What can deliberately infecting healthy people tell us about infectious diseases? How is this useful for developing treatments, and how do we manage the risks?
- On 20th March, the Scientific Advisory Group for Emergencies (SAGE) released the evidence behind the government response to Coronavirus disease (COVID-19). This series of short articles summarises these 32 documents. You can view all our reporting on this topic under COVID-19.
- This article goes over the research used to develop early COVID-19 models which in turn informed the thinking of SAGE.
- High profile models from Imperial College London will be detailed in Part 2.
A number of models have been developed to describe the potential spread of COVID-19 in the UK. Some of these models have informed the thinking of SAGE. These models are described below. Some models were produced at Imperial College London and are detailed in a separate post.
Early dynamics of transmission and control of COVID-19: a mathematical modelling study
In this study, the authors attempted to understand how COVID-19 spread in Wuhan initially. They focused on how transmission in Wuhan varied between December 2019 and February 2020. They developed a mathematical model and then fitted it to four data-sets. These were:
- Number of new internationally exported cases (as of 26 January).
- Daily number of new cases in Wuhan with no exposure to the wet market where COVID-19 was first found (1 December to 1 January).
- Daily number of new cases in China (29 December to 23 January).
- Proportion of infected passengers on evacuation flights (29 January to 4 February).
The authors used two additional datasets that they compared with the outputs of the model:
- Daily number of new exported cases from Wuhan in countries with high connectivity to Wuhan (as of 10 February).
- New confirmed cases reported in Wuhan (16 Jan to 11 February).
In January 2020, the R0 (average number of people infected by each case) was between 1.6 and 2.6. Travel restrictions in Wuhan were introduced on 23 January and after this R0 decreased. On 23 January it was 2.35 and on 30 January it was 1.05. Based on this figure, the authors also estimated the chance that the infection could take hold in other locations. They found that, where there were four independently introduced cases, there was a 50% chance that infection will take root.
Therefore, travel control measures likely did reduce COVID-19 transmission. However, before these measures were put in place, many chains of transmission may have already been established.
Inferring the number of COVID-19 cases from recently reported deaths
At the time of writing, this article has not undergone peer-review. The authors developed a method to estimate the number of COVID-19 cases in a population based on the number of reported deaths. As COVID-19 has non-specific symptoms and many cases are relatively mild, the disease can spread unnoticed. Severe cases and deaths are more likely to be detected.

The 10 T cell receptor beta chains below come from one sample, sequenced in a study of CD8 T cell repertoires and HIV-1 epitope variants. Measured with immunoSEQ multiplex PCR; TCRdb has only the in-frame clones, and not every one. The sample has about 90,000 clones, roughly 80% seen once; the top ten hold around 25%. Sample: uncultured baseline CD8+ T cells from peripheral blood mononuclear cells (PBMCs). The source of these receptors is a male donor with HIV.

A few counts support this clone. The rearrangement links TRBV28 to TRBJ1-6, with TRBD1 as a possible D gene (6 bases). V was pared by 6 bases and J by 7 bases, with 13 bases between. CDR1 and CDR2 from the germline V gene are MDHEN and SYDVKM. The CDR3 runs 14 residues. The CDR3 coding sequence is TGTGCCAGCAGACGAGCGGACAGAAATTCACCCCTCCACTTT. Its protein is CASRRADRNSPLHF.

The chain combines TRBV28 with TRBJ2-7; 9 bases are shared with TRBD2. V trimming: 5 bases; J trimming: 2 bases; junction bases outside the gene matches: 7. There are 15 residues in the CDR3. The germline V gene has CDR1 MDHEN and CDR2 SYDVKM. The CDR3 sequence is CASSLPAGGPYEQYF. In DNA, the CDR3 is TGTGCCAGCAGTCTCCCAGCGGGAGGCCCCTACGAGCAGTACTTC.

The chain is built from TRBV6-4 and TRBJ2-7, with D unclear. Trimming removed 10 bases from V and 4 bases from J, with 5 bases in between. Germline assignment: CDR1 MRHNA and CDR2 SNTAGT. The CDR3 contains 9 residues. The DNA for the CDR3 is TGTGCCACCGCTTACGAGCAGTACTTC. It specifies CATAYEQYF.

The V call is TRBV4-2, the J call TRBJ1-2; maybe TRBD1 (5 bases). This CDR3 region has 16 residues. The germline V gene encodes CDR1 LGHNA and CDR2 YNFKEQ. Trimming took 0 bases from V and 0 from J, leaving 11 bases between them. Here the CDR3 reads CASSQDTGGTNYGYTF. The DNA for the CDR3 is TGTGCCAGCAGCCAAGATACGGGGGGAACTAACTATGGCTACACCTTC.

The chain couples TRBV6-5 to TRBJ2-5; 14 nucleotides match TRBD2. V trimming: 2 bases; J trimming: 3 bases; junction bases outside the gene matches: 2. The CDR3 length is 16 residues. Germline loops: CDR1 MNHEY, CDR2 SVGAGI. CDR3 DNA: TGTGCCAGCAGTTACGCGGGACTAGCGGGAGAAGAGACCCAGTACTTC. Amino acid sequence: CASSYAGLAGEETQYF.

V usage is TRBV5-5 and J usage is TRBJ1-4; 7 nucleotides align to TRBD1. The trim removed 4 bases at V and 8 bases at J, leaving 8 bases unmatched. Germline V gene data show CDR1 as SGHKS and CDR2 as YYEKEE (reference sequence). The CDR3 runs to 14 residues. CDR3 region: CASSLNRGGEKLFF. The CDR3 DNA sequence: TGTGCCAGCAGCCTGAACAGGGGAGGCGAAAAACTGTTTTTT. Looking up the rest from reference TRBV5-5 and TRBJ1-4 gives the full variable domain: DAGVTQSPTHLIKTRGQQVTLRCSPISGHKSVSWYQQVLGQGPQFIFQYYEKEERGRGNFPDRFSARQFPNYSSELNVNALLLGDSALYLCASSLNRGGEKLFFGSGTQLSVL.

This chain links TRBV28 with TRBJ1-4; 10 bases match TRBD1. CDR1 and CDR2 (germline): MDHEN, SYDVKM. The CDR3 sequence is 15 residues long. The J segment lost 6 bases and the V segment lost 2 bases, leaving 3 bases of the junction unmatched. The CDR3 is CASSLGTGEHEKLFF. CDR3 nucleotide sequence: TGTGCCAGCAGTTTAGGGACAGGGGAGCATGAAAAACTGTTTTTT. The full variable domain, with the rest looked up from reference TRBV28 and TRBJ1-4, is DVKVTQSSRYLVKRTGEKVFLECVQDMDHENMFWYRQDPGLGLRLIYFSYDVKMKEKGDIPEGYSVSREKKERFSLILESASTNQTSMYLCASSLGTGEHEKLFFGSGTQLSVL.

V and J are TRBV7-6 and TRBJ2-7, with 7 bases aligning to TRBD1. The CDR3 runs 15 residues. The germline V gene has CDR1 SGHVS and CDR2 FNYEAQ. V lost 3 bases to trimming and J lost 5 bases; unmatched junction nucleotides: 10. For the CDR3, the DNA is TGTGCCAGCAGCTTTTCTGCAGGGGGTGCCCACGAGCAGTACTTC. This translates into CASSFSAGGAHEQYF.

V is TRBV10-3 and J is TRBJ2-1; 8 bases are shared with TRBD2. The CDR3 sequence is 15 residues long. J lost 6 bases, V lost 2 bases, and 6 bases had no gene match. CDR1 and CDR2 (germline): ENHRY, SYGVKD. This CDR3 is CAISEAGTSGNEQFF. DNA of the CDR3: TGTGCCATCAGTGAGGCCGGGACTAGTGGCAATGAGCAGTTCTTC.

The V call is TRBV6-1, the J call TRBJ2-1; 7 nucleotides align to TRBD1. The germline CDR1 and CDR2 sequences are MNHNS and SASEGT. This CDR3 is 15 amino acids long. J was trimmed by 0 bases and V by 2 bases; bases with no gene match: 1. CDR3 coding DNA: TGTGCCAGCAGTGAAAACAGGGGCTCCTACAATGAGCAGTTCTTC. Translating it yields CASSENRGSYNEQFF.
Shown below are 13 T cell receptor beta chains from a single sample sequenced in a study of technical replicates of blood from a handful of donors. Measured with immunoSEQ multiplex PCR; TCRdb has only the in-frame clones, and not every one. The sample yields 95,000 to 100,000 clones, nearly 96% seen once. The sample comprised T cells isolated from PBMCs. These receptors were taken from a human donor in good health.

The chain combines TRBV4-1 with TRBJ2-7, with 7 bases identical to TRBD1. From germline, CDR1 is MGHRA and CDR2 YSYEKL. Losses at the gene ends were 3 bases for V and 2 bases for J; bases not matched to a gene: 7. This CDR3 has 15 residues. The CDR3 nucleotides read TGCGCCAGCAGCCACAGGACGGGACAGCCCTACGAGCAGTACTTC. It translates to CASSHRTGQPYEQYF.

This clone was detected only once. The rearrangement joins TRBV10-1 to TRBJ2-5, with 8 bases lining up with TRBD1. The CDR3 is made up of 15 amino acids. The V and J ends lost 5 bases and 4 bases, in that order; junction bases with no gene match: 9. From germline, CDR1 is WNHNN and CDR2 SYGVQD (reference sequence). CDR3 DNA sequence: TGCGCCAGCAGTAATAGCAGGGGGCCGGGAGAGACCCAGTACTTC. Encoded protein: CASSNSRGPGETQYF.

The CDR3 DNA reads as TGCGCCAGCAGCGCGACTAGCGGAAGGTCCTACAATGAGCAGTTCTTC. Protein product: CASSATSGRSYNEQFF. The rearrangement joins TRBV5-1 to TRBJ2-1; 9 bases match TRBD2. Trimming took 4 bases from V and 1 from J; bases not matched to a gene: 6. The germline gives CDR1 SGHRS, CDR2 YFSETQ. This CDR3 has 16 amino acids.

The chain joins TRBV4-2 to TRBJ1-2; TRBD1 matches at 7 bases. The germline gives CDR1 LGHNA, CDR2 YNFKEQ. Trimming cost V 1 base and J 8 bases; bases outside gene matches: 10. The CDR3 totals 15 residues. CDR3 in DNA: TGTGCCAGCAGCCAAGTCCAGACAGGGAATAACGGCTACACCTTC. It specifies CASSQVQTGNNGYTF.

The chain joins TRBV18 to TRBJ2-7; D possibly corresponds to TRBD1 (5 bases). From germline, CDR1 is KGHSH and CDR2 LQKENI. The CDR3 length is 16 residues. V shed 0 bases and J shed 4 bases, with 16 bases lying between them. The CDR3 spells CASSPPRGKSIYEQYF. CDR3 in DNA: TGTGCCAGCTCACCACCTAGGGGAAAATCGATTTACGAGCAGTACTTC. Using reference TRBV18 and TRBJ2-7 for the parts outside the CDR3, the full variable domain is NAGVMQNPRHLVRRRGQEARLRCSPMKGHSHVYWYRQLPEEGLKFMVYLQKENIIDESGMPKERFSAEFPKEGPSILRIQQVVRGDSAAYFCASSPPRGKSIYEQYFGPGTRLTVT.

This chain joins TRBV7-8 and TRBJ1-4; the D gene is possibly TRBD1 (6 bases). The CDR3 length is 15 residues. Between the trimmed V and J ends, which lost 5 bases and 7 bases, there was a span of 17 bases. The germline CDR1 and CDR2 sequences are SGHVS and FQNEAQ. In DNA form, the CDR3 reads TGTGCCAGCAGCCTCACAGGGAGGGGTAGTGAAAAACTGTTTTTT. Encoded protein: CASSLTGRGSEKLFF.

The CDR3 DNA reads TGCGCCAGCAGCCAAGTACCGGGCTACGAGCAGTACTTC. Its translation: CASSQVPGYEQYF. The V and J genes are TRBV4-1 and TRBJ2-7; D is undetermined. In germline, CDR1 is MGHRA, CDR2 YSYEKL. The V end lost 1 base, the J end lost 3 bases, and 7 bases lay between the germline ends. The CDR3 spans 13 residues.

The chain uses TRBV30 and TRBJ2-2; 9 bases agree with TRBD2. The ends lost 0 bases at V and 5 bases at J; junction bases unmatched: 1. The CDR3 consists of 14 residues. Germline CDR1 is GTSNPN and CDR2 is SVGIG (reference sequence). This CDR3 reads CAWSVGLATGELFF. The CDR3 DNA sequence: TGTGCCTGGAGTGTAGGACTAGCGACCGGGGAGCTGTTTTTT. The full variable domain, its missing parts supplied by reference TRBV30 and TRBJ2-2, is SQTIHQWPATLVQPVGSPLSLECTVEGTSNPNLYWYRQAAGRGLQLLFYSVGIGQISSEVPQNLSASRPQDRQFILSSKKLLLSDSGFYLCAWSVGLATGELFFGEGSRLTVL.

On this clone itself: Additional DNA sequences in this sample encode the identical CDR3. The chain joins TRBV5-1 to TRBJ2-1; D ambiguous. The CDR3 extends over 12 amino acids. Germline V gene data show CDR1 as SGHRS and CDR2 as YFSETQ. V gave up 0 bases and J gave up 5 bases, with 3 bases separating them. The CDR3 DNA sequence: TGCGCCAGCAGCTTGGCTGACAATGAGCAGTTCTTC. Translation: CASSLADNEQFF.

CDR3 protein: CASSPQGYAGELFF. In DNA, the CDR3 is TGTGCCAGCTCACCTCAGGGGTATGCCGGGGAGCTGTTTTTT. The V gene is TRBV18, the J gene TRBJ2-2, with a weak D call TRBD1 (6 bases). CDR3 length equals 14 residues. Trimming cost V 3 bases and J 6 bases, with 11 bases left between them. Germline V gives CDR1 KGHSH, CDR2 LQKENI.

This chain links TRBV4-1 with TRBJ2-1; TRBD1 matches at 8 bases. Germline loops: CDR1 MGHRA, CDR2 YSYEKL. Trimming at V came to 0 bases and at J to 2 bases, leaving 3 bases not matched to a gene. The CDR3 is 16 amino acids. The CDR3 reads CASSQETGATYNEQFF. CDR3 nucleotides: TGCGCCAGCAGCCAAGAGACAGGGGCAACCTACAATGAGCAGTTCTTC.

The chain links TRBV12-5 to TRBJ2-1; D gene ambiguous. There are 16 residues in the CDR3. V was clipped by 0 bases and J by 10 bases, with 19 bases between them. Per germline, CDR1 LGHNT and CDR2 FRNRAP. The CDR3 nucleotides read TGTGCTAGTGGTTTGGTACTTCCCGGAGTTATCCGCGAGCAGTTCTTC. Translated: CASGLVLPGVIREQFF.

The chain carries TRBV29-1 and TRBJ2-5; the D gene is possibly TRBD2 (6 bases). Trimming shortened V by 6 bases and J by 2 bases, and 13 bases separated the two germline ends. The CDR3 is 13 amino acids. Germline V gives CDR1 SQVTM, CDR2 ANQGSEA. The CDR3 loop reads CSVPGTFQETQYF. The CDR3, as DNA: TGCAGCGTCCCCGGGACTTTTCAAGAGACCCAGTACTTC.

Their approach involved two steps. First, they estimated the historic cases by assuming that non-fatal cases are undetected. Then they used those cases to project forwards. One important piece of information is the case fatality rate (CFR). This gives the expected number of deaths per case. So if the CFR is 1% then, out of every 100 people with the infection, one will die.
Using this model they estimated the likely epidemic sizes when a single death is reported. This was done for different R0 values (average people infected by each case) and CFRs. One model would therefore be:
- R0 = 2 (2 people infected by each case).
- CFR = 2% (2 people out of every 100 die from the infection).
Giving 276 population cases for every death detected. While there is a lot of uncertainty with this figure, the figures for Italy, Spain and France were all relatively close to it. At the time of the first death, Spain reported 202 cases, France 177 cases and Italy 2037 cases.
This model suggests that by the time the first death occurs, there may be around 200 cases in the population. However, this figure could be in the thousands.
Feasibility of controlling COVID-19 outbreaks by isolation of cases and contacts
This peer-reviewed study used a mathematical model to see if isolation and contact tracing can control imported cases of COVID-19. Outbreaks were classed as controlled if transmission lasted less than 12 weeks or led to fewer than 5000 total cases. They tested the model with the following conditions:
- Number of initial imported cases.
- Reproduction number (R0).
- Length of delay between symptoms onset and patient isolation.
- Probability of tracing all contacts.
- Proportion of transmission that occurs before symptoms.
- Proportion of infections with minimal symptoms.
They first tested it with only five initial cases and R0 of 1.5 with no transmission before symptoms. The outbreak can be controlled even when there is a low probability of identifying all contacts. However, with an R0 of 2.5, more than 70% of contacts need to be traced. And if the R0 is 3.5 then 90% need to be found.
If R0 is between 2.5 and 3.5 and 40 cases are imported, contact tracing and isolation is only possible if less than 1% of transmission occurs before symptoms. This means that highly effective contact tracing and case isolation could control an outbreak. However, if there are a large number of initial cases or transmission occurs before symptoms, then its effectiveness reduces.
Estimates of the severity of coronavirus disease 2019: a model-based analysis
This peer-reviewed study provides one of the most recent estimates on case fatality ratios (CFR). The CFR is the proportion of people with COVID-19 symptoms that die.